About C.F.A. Voysey
Charles Francis Annesly Voysey (1857 – 1941) was the eldest son of the Reverend Charles Voysey, a charismatic and unorthodox preacher of the Church of England. Largely educated by his father, Voysey attended college only briefly, and after 18 months, apprenticed with the London ecclesiastical architect JP Seddon. At the age of 25, Voysey set up his own practice, and within a few years was designing small to mid-sized houses for successful middle-class businessmen and their families. It was during these years, the 1890’s, that Voysey also began producing designs for wallpapers and textiles, which he sold to commercial manufacturers such as Jeffrey & Company, Turnbull & Stockdale, and Essex & Co., with whom he had a regular contract.
By the late 1890’s, Voysey’s body of work, and his reputation, had grown considerably. He was now producing houses for the upper class which were far more extensive in scope than his earlier work. The best of these were marked by an aesthetic as well as conceptual rigor. Pared down to their essential components, Voysey’s mature houses reflected his firm belief in the rightness of the Arts & Crafts principles of simplicity of design, honesty in materials, and the integration of all parts into a unified whole. No detail was too small to be unworthy of the architect’s consideration, and no aspect of the building itself, nor of its contents, was left to chance.
Like his contemporary Frank Lloyd Wright, Voysey would, if budget allowed, design every component of his commissions, from furniture and lighting to the wallpapers, textiles and carpets. Incorporating such personal motifs as hearts, stylized birds, animals and flowers, Voysey’s designs had a freshness and vitality about them that was unusual for the time. While based on close observation of the natural world, these motifs were nevertheless simplified and stylized, creating patterns as opposed to any kind of realistic scene. In an 1893 interview for The Studio, a leading architecture and design magazine, Voysey expressed his belief that three-dimensional realism was unsuitable for decoration. While much of Voysey’s work was done for specific residences, he was avidly sought out by the leading commercial manufacturers of the time for his innovative and highly-original design work.
Voysey’s approach to carpet design, for example, was typically innovative. Up to this point, rugs were conceived as a type of painting, with the entire composition designed and sized for the dimensions of the particular carpet being made. In contrast, Voysey separated the interior, or field, from the border, and treated the design of the field as essentially infinite and bounded only by the dimensions of the border. This allowed the carpets to be made in a virtually unlimited number of sizes without having to redesign the carpet for each size produced.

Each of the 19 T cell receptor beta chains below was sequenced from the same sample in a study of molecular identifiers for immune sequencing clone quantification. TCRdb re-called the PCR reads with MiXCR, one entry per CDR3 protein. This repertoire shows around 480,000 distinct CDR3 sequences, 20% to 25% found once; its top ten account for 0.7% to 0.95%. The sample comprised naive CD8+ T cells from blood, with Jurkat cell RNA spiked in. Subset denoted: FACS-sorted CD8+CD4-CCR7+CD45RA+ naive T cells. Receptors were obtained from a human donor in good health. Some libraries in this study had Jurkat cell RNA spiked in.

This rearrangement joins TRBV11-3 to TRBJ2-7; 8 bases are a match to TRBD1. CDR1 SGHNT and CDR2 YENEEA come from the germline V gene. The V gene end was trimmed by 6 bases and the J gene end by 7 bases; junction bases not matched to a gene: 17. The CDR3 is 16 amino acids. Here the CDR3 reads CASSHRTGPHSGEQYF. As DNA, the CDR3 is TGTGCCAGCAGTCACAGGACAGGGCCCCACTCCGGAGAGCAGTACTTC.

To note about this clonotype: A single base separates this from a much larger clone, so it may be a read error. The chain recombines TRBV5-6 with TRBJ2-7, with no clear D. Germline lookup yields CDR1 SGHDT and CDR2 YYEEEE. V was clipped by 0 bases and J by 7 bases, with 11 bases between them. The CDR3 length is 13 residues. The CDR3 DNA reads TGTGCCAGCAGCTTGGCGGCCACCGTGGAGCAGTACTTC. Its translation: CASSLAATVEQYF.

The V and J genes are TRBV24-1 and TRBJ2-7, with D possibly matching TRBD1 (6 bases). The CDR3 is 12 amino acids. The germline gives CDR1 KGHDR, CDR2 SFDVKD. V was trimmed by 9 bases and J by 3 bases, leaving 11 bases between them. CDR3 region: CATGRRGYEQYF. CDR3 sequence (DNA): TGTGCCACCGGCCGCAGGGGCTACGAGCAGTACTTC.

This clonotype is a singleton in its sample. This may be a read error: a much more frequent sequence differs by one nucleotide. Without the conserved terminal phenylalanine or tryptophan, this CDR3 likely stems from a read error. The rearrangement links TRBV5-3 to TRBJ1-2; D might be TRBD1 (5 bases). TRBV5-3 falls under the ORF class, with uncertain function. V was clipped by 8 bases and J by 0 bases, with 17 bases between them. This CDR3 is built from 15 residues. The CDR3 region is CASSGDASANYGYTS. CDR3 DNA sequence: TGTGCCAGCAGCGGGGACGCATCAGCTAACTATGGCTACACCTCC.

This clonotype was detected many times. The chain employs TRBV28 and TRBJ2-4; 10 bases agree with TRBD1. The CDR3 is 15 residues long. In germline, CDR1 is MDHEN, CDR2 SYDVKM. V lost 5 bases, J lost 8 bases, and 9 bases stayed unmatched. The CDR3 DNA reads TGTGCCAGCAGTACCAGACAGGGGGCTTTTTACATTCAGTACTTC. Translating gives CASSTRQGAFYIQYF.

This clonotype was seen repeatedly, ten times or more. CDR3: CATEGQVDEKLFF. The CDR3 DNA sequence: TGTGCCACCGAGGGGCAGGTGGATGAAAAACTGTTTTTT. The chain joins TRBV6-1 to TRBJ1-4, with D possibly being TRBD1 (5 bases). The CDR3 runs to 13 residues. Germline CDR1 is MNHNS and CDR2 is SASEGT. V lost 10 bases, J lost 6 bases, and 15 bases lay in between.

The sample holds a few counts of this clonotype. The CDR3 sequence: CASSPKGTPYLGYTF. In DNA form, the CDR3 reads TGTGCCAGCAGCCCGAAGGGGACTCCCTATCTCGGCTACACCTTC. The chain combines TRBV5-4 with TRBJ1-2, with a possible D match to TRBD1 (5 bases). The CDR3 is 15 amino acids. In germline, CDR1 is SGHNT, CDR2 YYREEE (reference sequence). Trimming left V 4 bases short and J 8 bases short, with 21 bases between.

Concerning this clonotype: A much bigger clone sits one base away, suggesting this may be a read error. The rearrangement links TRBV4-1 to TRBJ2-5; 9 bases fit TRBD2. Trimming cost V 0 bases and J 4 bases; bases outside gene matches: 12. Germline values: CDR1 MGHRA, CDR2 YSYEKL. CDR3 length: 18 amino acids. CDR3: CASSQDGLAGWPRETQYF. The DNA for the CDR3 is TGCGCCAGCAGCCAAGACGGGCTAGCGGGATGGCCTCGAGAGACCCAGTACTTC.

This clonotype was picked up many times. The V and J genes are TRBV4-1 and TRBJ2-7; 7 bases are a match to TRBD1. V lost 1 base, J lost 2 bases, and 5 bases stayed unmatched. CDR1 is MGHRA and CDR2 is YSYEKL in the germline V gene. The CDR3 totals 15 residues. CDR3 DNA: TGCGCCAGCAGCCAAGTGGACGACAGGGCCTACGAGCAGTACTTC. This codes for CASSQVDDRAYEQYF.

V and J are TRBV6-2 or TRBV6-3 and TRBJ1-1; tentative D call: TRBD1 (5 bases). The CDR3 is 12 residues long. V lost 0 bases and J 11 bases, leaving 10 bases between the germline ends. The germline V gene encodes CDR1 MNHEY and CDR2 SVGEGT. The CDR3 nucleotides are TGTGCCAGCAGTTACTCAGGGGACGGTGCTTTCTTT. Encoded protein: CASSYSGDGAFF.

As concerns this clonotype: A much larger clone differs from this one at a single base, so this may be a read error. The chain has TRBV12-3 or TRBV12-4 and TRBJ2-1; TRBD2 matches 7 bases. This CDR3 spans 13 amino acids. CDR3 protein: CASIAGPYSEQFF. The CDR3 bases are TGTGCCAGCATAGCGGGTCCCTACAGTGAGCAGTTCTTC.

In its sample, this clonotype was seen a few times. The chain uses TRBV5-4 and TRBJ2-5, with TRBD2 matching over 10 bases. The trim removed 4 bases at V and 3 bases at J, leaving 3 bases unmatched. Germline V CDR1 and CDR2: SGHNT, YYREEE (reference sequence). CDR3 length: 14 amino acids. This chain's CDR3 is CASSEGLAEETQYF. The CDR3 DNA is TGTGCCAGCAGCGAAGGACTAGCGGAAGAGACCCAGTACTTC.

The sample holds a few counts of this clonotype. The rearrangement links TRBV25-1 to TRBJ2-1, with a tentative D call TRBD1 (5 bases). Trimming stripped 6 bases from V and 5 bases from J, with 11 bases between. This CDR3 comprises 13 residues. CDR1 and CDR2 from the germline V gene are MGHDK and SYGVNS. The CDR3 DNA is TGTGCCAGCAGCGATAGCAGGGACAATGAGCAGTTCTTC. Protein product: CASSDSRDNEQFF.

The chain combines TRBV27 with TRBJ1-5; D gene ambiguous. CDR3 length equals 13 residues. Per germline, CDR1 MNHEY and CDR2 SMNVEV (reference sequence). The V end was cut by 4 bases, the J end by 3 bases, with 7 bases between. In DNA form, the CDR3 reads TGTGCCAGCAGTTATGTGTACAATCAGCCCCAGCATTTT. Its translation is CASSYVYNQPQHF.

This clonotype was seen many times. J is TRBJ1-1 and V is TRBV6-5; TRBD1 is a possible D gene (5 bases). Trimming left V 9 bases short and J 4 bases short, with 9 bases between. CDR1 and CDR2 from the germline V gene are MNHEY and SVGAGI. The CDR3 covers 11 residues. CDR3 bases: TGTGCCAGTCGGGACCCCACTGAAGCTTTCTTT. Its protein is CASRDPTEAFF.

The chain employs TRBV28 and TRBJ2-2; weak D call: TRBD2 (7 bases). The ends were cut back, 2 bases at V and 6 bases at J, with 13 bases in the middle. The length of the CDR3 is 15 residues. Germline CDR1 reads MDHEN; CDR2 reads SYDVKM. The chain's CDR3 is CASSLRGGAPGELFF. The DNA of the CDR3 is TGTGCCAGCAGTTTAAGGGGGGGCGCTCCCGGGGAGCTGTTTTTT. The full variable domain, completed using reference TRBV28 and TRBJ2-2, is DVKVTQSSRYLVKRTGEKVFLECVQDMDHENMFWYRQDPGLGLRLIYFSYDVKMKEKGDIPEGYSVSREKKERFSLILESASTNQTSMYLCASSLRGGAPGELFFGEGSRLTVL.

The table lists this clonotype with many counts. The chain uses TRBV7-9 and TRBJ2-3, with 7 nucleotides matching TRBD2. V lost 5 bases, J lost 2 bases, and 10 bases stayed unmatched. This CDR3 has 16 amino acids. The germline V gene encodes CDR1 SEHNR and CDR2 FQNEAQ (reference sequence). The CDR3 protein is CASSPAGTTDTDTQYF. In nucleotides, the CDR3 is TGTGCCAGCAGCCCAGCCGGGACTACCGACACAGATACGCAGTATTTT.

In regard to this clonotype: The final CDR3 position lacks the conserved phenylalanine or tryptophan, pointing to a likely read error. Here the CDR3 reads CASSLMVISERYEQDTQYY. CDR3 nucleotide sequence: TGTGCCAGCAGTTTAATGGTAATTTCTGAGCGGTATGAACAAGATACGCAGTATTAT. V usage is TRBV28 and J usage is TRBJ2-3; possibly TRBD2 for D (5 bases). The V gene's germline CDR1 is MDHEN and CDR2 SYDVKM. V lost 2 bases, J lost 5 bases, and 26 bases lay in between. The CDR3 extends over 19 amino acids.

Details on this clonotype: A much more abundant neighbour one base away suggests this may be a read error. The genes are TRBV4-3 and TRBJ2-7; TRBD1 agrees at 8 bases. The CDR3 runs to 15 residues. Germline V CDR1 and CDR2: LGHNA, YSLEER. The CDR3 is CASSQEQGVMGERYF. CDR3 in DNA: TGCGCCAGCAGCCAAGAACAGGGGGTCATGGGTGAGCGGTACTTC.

Beginning in 1897, Voysey was contracted by Alexander Morton & Co. to produce designs for a line of hand-knotted carpets in their newly-acquired workshops in Killibegs, County Donegal, Ireland. These rugs would prove to be extremely popular, both in Great Britain and abroad, and no less a figure than Gustav Stickley promoted and sold them in his stores, catalogs and magazine. When found today, original carpets by Voysey sell in the hundreds of thousands of dollars.
Below, an original period Donnemara; at bottom is GuildCraft Donnemara "Fall" shown with original William Morris fabric.
Lily & Vine
Wilton machine-made carpet made by Tomkinson & Adam for Liberty & Co. Shown at the 5th exhibition of the Arts and Crafts Exhibition Society, 1896. Notice that the corners are not properly reconciled – the machined pattern was simply cut and beveled to form the border.
Voysey's original point
papers for “Magnolia” from the Victoria & Albert museum. No surviving carpets are known.
This photograph of CFA
Voysey's bedroom at The Orchard clearly shows the carpet we
have named “Orchard” in his honor. The whereabouts and
colour of the original carpet are unknown.
Tulip & Lily
Voysey's original point
papers for “Tulip & Lily” from the Victoria & Albert museum
in London. No extant carpets are known.
Voysey's original point papers for “Vineyard” from the Victoria & Albert museum. Again, there are no known extant carpets in this design.
The Wykehamist design was originally created as a wallpaper, and later produced as machine-made carpet by Tomkinson & Adam in 1897.